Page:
The British pound was unsettled and vulnerable on Thursday after reports showed that Britain remains the world’s slowest growing major economy. The Office for National Statistics confirmed that gross domestic product reached 0.4% in the final quarter of 2017, slowing from growth of 0.5% in Q3.
Crude oil ran into tech trouble as the U.S. tech sector is under fire leading to a sell-off in stocks against a backdrop of rising oil inventory. The data breach scandal at Facebook is only one of many quick rising problems for the many tech firms and I am sure somewhere the Winklevoss twins are smiling.
Trade War? What trade war? The fears that President Donald Trump’s threats of tariffs would plunge the globe into a devastating trade war is easing quite a bit. The Wall Street Journal reported that “'China and the U.S. have quietly started negotiating to improve U.S. access to Chinese markets, after a week filled with harsh words from both sides over Washington’s threat to use tariffs to address trade imbalances,' people with knowledge of the matter said."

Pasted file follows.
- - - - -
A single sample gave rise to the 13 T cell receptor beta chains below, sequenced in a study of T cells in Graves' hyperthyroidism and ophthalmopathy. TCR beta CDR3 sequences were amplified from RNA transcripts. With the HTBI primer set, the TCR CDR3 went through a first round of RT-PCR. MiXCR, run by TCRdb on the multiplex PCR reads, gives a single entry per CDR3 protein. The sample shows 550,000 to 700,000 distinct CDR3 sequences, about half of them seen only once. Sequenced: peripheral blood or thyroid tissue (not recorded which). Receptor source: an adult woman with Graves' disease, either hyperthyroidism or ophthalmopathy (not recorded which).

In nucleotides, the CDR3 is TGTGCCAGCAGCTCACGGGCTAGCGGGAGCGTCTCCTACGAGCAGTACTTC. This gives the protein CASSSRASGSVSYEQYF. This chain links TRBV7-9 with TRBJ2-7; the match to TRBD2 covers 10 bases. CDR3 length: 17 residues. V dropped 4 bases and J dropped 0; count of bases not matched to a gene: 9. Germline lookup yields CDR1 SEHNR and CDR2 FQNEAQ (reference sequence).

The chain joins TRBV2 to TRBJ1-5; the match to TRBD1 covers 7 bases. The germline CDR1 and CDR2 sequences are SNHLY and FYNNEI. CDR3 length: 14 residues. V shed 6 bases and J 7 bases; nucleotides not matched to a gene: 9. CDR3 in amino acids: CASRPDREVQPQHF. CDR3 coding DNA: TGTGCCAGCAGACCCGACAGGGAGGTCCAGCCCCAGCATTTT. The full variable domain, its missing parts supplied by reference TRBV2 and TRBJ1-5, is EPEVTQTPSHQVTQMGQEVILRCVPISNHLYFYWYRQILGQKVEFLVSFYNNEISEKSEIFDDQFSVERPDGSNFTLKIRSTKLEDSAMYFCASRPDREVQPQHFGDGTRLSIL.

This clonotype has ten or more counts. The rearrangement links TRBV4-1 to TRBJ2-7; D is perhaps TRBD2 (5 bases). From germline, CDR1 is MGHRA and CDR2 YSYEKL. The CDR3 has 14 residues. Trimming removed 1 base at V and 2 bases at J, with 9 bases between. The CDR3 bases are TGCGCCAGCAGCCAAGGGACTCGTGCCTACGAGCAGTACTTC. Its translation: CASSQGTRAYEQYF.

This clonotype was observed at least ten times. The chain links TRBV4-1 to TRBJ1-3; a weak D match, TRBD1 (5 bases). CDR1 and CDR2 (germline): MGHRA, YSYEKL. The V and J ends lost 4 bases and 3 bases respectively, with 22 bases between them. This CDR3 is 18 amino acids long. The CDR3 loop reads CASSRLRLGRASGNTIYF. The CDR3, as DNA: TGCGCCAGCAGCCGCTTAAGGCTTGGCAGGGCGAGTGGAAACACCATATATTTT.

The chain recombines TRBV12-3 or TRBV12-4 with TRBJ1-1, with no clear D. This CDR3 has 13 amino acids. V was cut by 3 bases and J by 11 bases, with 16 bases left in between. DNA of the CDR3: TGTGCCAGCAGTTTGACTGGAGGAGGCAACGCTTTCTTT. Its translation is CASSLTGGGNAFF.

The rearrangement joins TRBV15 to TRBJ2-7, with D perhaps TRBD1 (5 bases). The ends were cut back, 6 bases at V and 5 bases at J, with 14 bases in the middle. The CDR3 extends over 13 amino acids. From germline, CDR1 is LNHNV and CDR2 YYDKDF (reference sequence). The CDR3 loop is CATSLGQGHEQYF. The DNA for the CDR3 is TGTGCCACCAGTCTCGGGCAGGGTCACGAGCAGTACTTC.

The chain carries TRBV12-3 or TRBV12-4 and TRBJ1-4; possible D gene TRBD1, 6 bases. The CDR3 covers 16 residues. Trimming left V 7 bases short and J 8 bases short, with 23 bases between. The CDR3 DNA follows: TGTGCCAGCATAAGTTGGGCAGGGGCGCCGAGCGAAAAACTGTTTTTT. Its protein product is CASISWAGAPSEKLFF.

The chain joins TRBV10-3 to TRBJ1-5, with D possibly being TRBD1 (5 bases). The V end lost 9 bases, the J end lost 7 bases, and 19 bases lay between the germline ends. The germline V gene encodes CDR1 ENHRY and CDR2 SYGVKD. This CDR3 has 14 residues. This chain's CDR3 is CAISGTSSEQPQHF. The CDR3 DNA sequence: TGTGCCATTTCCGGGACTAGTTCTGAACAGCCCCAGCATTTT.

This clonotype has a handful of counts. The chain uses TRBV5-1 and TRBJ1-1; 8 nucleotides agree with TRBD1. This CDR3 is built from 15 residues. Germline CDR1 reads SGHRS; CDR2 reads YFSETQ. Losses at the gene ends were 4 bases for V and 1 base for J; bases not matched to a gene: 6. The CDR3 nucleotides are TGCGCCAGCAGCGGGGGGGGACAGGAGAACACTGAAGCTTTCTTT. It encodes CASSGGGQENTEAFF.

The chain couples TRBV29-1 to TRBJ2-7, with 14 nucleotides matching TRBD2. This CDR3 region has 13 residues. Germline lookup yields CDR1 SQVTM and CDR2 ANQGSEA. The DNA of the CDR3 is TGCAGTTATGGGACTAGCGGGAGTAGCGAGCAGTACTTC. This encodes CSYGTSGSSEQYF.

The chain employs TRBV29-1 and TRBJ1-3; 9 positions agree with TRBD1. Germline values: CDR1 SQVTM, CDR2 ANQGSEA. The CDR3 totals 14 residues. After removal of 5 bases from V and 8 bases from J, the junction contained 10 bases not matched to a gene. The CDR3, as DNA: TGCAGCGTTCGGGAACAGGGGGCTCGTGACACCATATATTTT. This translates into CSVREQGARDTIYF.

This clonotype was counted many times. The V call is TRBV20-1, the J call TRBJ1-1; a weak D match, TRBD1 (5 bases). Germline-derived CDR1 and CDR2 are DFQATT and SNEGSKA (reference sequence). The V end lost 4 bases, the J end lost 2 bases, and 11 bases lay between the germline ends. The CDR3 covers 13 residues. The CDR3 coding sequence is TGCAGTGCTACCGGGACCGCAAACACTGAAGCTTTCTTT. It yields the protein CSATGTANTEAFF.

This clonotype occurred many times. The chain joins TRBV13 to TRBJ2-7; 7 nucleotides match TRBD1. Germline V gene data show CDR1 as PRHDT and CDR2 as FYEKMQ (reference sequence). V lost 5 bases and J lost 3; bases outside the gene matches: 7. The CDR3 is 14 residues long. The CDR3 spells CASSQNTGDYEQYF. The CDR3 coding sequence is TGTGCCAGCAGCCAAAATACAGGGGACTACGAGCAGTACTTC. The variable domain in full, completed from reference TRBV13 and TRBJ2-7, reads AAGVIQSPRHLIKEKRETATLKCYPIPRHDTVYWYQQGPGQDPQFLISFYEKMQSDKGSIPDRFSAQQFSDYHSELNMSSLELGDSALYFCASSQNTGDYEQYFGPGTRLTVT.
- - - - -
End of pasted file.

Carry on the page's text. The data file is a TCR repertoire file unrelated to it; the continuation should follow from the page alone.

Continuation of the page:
Crude oil sold off on tariff fears but rallied back as Saudi Arabia is signaling that they are just crazy about production cuts and want an extension. It's tariff fears versus rising demand and falling supply for oil and it seems that supply and demand have the edge right now.
His hand didn’t shake. Powell hiked interest rates at the first FOMC meeting with him as the Chair. But the key factor for the gold market is what he signaled about the future path of the federal funds rate.
You can talk all you want about rising U.S. oil production, but the fact is that U.S. crude oil supply is below average. The Energy Information Agency, in its weekly report, said that U.S. commercial crude oil inventories fell by 2.6 million barrels to 428.3 million barrels, which the EIA says are the lower half of the average range for this time of year. This is happening even as U.S. oil production reportedly increased to 10.047 million barrels of oil a day.